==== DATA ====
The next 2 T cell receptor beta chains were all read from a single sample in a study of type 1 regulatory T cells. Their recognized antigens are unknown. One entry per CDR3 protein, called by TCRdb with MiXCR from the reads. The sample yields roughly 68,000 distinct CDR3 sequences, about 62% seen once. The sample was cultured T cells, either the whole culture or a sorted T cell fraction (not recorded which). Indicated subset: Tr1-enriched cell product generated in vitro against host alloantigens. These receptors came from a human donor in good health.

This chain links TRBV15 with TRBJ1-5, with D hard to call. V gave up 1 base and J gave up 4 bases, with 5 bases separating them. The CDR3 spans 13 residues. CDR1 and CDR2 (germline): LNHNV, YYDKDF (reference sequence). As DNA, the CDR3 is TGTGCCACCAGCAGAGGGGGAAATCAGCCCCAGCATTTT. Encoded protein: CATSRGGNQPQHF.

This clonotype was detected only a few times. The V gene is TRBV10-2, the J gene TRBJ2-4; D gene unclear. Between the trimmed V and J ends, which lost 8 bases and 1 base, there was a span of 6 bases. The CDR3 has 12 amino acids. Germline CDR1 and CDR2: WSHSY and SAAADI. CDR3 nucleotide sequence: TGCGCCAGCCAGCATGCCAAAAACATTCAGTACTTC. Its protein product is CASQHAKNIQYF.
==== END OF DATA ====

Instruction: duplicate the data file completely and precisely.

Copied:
The next 2 T cell receptor beta chains were all read from a single sample in a study of type 1 regulatory T cells. Their recognized antigens are unknown. One entry per CDR3 protein, called by TCRdb with MiXCR from the reads. The sample yields roughly 68,000 distinct CDR3 sequences, about 62% seen once. The sample was cultured T cells, either the whole culture or a sorted T cell fraction (not recorded which). Indicated subset: Tr1-enriched cell product generated in vitro against host alloantigens. These receptors came from a human donor in good health.

This chain links TRBV15 with TRBJ1-5, with D hard to call. V gave up 1 base and J gave up 4 bases, with 5 bases separating them. The CDR3 spans 13 residues. CDR1 and CDR2 (germline): LNHNV, YYDKDF (reference sequence). As DNA, the CDR3 is TGTGCCACCAGCAGAGGGGGAAATCAGCCCCAGCATTTT. Encoded protein: CATSRGGNQPQHF.

This clonotype was detected only a few times. The V gene is TRBV10-2, the J gene TRBJ2-4; D gene unclear. Between the trimmed V and J ends, which lost 8 bases and 1 base, there was a span of 6 bases. The CDR3 has 12 amino acids. Germline CDR1 and CDR2: WSHSY and SAAADI. CDR3 nucleotide sequence: TGCGCCAGCCAGCATGCCAAAAACATTCAGTACTTC. Its protein product is CASQHAKNIQYF.